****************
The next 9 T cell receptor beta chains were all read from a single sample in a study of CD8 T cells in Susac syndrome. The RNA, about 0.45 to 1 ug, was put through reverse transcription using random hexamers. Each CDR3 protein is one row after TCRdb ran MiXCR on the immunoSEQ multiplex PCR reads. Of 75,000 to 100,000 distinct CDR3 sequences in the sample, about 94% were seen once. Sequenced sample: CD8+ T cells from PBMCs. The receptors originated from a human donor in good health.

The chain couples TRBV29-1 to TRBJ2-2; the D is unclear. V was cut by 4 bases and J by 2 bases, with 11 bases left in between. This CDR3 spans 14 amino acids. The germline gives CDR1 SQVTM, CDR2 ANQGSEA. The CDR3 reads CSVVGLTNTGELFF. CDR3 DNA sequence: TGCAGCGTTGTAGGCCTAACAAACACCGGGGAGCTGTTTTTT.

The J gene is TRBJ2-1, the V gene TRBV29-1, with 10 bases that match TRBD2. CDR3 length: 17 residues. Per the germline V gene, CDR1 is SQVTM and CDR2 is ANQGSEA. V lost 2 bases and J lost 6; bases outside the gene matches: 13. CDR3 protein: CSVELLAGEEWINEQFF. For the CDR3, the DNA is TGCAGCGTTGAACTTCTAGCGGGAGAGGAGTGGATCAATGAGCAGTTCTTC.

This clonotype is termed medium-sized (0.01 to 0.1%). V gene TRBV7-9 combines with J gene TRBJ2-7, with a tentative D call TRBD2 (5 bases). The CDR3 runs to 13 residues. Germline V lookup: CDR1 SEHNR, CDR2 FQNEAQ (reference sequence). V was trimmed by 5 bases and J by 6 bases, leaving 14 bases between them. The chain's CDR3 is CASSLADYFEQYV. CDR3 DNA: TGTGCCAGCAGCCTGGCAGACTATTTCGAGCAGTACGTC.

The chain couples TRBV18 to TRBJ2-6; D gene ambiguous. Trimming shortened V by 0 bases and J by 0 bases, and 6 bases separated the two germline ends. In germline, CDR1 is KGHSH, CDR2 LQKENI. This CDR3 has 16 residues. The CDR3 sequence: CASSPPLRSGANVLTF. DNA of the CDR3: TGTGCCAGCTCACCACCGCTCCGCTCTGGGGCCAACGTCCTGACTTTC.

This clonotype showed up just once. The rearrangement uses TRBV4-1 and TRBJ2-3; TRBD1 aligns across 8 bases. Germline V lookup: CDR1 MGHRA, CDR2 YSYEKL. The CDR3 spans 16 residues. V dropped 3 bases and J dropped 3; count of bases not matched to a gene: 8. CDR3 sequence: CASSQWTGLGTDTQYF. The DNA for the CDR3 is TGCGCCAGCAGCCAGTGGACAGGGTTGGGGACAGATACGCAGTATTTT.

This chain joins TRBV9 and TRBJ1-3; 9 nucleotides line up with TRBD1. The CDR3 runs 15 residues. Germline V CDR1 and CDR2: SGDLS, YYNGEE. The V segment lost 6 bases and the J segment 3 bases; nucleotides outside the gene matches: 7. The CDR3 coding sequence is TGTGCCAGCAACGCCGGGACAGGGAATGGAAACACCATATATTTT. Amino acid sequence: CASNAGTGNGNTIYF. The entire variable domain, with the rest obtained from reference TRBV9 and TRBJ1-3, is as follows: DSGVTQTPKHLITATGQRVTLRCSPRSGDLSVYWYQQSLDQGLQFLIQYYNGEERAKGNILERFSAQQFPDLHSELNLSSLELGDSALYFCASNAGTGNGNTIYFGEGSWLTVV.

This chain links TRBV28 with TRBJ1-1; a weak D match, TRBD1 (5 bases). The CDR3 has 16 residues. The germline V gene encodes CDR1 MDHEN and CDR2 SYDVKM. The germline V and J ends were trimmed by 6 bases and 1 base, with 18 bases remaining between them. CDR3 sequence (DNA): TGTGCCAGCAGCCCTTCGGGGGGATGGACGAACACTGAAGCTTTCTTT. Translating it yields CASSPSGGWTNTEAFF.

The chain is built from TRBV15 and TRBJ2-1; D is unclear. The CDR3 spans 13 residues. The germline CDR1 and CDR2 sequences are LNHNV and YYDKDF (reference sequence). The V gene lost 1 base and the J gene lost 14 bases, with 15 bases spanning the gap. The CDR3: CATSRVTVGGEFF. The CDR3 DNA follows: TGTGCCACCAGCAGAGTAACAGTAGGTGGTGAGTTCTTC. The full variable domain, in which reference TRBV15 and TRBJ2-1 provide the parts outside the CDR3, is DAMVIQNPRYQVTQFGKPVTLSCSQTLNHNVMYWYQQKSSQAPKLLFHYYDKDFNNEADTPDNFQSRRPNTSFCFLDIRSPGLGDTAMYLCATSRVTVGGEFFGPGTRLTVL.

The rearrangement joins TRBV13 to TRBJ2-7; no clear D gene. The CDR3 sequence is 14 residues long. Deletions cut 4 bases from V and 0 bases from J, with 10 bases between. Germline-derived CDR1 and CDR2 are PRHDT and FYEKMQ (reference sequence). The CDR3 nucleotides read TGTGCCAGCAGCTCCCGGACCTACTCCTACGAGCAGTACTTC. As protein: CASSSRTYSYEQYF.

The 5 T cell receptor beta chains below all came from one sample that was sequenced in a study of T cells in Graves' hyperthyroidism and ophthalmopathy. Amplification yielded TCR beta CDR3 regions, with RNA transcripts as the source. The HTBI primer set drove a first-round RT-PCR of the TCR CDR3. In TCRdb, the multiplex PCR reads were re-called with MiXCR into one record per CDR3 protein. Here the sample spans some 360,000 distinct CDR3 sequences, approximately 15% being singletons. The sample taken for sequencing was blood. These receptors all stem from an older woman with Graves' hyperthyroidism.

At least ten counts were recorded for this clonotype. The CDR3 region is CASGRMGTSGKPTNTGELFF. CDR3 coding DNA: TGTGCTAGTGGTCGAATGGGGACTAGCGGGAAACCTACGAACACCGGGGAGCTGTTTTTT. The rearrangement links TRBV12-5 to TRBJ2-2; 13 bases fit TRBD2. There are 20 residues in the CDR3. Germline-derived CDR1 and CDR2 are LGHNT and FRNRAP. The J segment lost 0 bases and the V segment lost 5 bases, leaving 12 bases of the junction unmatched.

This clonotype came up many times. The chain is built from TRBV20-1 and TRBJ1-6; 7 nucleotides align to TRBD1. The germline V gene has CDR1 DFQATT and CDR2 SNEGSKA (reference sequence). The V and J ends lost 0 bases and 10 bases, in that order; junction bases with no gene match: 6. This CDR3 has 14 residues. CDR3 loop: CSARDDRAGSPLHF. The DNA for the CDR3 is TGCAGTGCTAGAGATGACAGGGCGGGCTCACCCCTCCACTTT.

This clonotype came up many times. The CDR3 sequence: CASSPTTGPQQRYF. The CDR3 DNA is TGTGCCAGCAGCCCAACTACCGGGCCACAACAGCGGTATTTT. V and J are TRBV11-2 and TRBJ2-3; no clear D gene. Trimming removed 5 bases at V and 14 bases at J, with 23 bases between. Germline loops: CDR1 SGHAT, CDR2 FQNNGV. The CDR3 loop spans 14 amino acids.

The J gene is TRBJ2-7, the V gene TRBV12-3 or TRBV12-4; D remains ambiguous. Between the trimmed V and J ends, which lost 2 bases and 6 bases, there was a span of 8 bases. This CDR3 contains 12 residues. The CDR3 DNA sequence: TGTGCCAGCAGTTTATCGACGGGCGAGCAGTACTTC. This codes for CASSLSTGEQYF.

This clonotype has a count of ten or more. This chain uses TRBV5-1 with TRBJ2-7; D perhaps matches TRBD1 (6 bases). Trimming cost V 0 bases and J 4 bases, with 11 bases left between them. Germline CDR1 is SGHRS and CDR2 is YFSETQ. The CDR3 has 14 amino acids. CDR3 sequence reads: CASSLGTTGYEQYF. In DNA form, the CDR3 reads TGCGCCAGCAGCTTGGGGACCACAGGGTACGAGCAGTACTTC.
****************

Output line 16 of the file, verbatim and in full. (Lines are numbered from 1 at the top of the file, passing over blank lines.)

This clonotype has a count of ten or more. This chain uses TRBV5-1 with TRBJ2-7; D perhaps matches TRBD1 (6 bases). Trimming cost V 0 bases and J 4 bases, with 11 bases left between them. Germline CDR1 is SGHRS and CDR2 is YFSETQ. The CDR3 has 14 amino acids. CDR3 sequence reads: CASSLGTTGYEQYF. In DNA form, the CDR3 reads TGCGCCAGCAGCTTGGGGACCACAGGGTACGAGCAGTACTTC.